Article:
Hours before the polls open, the Clintons and Obamas appeared together on stage in Philadelphia Monday night and cast Tuesday’s presidential election as a fork in the road of American history, an opportunity for voters to continue forward or “turn the clock back” by embracing Republican Donald Trump.
The star-studded rally — which included performances by Jon Bon Jovi and Bruce Springsteen, and addresses by Chelsea Clinton, former President Bill Clinton and first lady Michelle Obama — represented Democrats’ closing argument. Addressing tens of thousands of people in front of Independence Hall, President Obama said that he’s confident the American people, despite the contentious nature of the 2016 election and the bitterness that’s been laid bare over the past 12 months, already know deep in their hearts that Mr. Trump would take the nation to a dangerous place.
“I am betting that tomorrow you will reject fear and you’ll choose hope,” the president said in one of his final major speeches before leaving office in January. “I’m betting that the wisdom and decency and generosity of the American people will once again win the day. And that is a bet that I have never, ever lost.”
Mr. Obama and Hillary Clinton each framed Mr. Trump’s vision for America as one that would erode the rights of minorities, women, LGBT Americans, Muslims, and the disabled. The former secretary of state also appealed to Americans to deliver her a resounding victory – the type of win that would throw cold water on any claims by Mr. Trump that the election had been “rigged” against him.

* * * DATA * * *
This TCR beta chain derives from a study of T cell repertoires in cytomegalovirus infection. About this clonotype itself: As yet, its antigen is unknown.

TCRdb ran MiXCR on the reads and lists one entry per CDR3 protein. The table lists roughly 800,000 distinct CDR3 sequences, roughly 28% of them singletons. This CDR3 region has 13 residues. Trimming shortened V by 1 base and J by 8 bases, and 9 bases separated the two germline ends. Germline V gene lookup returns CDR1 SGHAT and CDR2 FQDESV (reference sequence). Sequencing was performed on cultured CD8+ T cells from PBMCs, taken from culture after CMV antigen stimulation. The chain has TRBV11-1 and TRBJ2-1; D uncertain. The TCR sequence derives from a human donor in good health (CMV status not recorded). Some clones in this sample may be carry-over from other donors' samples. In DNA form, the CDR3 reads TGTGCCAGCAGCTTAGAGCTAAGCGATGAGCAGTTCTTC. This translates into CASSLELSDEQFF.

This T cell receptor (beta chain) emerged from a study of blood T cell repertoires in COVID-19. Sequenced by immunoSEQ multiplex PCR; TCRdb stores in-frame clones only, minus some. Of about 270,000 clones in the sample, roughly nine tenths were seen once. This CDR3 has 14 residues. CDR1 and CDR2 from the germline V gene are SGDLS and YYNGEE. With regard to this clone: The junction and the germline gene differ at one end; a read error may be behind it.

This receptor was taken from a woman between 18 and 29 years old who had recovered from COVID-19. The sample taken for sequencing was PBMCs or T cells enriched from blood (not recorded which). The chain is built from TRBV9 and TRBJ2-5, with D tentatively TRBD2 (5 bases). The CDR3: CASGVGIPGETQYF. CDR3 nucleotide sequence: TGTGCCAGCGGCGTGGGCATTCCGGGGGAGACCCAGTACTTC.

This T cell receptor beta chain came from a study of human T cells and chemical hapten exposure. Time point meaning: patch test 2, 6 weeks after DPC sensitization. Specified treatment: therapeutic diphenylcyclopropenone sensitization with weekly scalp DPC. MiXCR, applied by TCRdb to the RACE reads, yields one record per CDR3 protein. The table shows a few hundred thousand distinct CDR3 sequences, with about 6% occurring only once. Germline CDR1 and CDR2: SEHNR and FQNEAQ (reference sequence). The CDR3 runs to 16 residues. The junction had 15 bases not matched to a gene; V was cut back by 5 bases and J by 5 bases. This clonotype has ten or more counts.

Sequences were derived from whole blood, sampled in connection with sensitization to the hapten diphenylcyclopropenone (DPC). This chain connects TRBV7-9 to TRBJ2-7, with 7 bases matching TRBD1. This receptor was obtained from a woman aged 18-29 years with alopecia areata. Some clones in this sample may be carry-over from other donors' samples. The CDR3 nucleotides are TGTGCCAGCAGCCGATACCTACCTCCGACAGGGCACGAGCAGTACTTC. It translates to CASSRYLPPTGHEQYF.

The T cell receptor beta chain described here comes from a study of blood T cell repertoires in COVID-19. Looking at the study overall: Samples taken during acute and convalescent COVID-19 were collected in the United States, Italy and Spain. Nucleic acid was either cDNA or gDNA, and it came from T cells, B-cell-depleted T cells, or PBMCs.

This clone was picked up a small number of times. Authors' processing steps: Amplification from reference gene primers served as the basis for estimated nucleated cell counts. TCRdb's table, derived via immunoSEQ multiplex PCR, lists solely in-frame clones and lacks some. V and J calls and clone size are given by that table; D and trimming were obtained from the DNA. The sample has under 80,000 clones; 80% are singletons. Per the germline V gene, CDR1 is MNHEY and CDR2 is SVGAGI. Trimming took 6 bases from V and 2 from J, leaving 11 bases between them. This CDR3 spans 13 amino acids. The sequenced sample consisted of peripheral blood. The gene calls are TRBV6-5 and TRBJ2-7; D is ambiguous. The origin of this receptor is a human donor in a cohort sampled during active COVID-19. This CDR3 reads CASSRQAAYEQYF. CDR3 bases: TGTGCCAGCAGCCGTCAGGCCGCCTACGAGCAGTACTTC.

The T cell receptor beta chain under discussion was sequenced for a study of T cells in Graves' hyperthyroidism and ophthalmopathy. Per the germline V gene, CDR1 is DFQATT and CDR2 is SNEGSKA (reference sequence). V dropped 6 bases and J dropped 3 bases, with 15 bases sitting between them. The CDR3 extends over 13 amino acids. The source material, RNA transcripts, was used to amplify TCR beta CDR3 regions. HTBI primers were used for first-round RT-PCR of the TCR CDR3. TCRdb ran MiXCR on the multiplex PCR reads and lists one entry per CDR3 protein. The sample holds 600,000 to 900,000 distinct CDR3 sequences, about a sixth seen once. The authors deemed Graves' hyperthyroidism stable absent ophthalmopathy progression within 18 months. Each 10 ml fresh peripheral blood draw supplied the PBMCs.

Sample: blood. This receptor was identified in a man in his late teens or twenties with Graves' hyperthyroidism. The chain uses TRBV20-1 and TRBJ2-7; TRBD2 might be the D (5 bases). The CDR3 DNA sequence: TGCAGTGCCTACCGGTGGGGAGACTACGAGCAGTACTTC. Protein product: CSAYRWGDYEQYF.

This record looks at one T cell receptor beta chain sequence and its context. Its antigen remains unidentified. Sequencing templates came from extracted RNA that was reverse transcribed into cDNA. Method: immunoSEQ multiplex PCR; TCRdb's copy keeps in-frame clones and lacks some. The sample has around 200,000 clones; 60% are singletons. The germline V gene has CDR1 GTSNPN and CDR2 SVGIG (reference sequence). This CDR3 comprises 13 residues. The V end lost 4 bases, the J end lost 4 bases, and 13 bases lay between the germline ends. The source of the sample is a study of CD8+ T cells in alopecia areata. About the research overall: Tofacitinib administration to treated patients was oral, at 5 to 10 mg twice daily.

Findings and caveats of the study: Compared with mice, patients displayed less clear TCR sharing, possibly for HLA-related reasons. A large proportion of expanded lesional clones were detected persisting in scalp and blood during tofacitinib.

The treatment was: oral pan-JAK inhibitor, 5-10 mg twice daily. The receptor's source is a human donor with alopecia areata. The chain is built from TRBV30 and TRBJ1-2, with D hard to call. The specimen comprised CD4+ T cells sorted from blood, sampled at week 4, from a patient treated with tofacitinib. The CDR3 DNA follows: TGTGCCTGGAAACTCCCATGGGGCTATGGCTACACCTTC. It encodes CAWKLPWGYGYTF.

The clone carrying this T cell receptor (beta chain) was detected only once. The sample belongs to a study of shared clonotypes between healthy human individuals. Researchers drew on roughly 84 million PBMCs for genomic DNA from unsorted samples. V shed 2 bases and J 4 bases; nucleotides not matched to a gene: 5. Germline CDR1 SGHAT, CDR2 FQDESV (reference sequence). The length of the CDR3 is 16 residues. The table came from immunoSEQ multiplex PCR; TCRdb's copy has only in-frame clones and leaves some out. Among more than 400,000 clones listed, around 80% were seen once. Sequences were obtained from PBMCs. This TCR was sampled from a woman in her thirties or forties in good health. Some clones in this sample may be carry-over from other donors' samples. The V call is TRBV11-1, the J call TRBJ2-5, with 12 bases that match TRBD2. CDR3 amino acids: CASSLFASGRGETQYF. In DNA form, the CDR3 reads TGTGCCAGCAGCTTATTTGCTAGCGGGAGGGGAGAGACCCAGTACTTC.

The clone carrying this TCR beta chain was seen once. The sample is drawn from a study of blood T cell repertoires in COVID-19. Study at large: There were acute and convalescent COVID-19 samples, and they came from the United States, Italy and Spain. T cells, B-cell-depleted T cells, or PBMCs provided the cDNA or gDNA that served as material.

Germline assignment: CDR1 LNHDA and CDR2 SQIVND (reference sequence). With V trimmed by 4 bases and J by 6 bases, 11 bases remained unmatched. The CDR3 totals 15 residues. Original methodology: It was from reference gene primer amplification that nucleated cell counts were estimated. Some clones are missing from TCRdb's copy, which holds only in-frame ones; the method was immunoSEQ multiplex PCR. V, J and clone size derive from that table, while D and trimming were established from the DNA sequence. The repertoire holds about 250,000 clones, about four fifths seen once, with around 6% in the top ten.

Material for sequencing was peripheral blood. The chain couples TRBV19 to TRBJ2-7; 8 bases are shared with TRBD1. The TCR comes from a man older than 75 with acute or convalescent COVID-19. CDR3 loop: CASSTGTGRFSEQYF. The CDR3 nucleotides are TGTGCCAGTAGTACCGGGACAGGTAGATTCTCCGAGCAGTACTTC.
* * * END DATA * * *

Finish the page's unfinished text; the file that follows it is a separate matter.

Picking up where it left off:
“Let’s show tomorrow there will be no question about the outcome of this election,” she said. “I am not going to let anybody rip away the progress we’ve made and turn the clock back, sending us back in time where people are free to question the foundations of our country.”
The president echoed those sentiments, framing a vote for Mrs. Clinton as a moral obligation.
“Throughout this campaign, Donald Trump has shown utter contempt for the values that make this nation great,” he said. “Anyone who sees women as objects, minorities and immigrants as inferior, other faiths as presumptively un-American, cannot lead this diverse, big-hearted country that we love.”